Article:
3.) If multiple reviews are available, check them ALL

In mature fields, multiple comprehensive reviews of the literature are often available. In fact, some fields are so complex, that no one review can truly be completely comprehensive, and it takes multiple reviews to form the best tentative understanding. For example, the relationship between saturated fat intake and cardiovascular disease has been studied for decades. To date, 14 attempts at comprehensive reviews have been published. These reviews have many of their studies in common, but not all. Different reviews have slightly different inclusion criteria. Some only limit their studies to those on healthy people. Some on diseased populations. Some on longitudinal studies, some on cross-group comparisons, and some even make an attempt to include most all kinds of data. What were are left with is 14 reviews over twice as many years, each review covering a big segment, though not all, of the studies done to date on saturated fat's relationship to cardiovascular disease. So which review is the right one? Is it the newest?

Nope, the answer is that ALL reviews must be considered. Just like all studies taken together are better than just one study, all reviews taken together are likely better than any one review. Where do you get information pooled together on ALL the reviews? Well, a textbook is the best place to go for that. In fact, one main function of textbooks is the aggregation of all reviews in a field, in order to communicate the most general and widely accepted conclusion to the reader. When we look at the saturated fat and disease controversy, we can assess that the large majority of the reviews point a positive association (saturated fat in the diet likely contributes to higher CVD risk). Several other reviews are less conclusive, and one review proposes that saturated fats carry no additional disease risk. Because the latter review is also one of the latest, people were citing it left and right to justify the "bacon craze" of 2012. What they were missing were the 10 or so other reviews that suggested a much more unfortunate relationship. When it comes to reviews, there usually aren't many more than 10 in a single branch of exercise and sport science (14 is way off the norm), so it's very realistic to be able to gather them all and make a sound conclusion, especially if you have textbook access!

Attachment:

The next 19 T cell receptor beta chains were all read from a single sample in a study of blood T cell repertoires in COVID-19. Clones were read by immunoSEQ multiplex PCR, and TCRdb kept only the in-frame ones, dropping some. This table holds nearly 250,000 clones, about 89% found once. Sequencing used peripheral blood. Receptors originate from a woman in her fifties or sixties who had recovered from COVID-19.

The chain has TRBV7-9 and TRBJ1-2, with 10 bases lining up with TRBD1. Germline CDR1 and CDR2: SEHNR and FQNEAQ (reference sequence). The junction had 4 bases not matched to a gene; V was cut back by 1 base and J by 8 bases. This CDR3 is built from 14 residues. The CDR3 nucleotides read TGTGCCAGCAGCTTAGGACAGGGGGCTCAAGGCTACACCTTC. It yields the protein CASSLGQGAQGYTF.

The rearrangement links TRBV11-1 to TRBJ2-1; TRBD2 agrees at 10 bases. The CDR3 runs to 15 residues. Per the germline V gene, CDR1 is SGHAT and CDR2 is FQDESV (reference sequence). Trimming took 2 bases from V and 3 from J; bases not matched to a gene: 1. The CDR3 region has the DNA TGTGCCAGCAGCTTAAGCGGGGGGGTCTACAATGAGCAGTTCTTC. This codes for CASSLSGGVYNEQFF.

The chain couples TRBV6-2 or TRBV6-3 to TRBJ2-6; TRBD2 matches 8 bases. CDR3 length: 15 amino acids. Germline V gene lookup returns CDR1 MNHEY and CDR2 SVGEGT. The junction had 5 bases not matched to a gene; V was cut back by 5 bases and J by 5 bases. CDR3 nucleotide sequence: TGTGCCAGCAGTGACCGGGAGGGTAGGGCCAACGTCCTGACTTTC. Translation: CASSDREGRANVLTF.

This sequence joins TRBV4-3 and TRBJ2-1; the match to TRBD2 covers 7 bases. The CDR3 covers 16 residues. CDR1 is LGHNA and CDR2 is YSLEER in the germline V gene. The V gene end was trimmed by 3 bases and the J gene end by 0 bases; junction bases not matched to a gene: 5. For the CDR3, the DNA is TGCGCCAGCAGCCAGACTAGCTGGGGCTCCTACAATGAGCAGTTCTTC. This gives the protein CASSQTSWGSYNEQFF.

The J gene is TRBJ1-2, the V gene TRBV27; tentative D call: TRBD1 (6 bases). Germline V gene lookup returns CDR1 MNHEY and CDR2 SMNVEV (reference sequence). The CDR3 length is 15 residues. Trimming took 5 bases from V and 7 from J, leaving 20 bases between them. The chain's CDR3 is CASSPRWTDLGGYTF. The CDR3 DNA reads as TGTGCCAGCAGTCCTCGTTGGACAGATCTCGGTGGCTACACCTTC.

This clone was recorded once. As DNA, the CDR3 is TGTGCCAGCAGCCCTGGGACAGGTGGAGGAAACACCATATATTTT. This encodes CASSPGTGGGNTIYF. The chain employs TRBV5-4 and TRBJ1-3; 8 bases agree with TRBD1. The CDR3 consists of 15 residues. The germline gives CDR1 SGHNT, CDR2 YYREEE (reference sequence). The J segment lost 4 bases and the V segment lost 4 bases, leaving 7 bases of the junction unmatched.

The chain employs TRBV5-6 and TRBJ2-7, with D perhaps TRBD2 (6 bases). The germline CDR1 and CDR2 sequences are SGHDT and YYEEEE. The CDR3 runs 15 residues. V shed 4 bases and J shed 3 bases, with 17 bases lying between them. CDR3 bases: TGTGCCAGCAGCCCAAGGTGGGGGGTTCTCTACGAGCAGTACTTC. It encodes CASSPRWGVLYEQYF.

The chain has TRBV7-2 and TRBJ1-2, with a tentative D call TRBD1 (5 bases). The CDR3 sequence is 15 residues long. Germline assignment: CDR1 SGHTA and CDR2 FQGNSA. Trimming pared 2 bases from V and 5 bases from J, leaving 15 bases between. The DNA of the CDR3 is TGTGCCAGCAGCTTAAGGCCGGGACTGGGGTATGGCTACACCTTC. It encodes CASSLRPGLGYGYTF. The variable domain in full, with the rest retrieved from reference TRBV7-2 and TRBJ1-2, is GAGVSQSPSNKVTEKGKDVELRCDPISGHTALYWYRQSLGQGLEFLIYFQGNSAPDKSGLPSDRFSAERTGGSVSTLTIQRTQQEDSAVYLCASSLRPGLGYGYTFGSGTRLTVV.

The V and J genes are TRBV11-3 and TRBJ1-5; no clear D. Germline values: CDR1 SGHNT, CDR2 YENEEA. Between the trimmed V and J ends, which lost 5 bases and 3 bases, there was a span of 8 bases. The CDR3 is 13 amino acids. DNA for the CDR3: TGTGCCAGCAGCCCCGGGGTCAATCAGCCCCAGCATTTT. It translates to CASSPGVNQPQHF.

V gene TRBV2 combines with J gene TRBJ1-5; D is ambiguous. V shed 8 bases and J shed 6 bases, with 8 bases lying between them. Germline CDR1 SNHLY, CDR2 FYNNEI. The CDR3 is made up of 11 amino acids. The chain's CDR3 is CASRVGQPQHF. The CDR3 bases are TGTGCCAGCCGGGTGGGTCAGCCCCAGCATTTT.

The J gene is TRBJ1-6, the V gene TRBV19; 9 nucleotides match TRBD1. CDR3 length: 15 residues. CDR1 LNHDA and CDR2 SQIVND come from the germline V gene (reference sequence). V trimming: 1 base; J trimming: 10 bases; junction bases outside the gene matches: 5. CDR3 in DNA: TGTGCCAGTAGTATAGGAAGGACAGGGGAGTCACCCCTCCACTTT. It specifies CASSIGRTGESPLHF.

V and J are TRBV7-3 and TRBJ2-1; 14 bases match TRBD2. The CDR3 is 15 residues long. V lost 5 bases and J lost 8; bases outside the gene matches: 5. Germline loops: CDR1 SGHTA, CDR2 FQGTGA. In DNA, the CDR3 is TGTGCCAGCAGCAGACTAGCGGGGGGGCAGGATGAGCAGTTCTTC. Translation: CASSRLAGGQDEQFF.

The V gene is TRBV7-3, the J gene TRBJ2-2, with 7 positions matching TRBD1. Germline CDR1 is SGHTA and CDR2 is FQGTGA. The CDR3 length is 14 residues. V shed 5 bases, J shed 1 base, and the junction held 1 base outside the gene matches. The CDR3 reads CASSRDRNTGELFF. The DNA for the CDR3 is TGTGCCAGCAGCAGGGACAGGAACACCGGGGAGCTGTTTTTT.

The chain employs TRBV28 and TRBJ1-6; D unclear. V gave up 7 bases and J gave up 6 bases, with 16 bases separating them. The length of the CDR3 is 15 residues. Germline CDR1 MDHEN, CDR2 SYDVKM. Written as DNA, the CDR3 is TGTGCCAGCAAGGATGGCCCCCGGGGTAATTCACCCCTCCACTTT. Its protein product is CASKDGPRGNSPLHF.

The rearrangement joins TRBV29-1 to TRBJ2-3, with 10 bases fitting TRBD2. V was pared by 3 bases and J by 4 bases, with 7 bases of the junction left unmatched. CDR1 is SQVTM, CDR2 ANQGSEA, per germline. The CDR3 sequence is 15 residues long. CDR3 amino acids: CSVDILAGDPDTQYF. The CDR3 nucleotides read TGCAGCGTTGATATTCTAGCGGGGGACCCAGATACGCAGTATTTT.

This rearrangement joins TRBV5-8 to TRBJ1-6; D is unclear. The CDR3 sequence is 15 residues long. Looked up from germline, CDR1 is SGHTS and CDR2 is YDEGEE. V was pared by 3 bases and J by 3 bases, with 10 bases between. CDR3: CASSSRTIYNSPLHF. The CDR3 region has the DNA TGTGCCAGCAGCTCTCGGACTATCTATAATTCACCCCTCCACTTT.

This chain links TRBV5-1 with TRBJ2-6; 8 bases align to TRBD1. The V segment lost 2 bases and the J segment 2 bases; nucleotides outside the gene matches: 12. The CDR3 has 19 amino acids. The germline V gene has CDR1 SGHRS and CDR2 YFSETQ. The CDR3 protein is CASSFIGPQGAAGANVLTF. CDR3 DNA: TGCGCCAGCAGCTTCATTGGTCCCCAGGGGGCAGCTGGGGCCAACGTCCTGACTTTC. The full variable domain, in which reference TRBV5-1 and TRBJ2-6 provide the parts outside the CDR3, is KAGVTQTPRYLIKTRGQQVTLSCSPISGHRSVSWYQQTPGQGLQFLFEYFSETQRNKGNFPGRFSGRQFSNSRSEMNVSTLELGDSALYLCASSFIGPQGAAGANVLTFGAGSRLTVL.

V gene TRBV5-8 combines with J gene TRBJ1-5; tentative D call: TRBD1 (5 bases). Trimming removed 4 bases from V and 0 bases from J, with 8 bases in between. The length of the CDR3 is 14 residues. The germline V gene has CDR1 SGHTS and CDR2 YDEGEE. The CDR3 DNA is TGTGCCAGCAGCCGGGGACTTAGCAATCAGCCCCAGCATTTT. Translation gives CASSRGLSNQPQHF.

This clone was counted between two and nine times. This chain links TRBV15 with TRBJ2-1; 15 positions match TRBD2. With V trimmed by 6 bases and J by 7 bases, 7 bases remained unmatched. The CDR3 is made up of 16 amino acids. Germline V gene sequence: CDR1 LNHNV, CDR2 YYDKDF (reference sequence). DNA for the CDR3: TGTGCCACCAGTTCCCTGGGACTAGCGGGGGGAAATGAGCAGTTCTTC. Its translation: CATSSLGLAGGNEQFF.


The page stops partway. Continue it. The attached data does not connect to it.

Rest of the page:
In your quest for updated knowledge, use new studies as suggestions (rather than definite truths), look to the comprehensive reviews, and if needed, check out ALL of the reviews so far done. YES, that's a lot of work (and yes, a textbook or trade book like the RP Diet might come in super handy), but having done this work you can be MUCH more sure that you're doing the right thing or at least not doing the wrong one. On the other hand, you can be one of those people that blows new studies out of proportion, changes their training, and then embarrassingly changes the training back when it's made clear the study was not representative of reality. Your call. :)

Don't forget to check out Dr. Mike's latest product, the RP Automated Diet Template at the link below: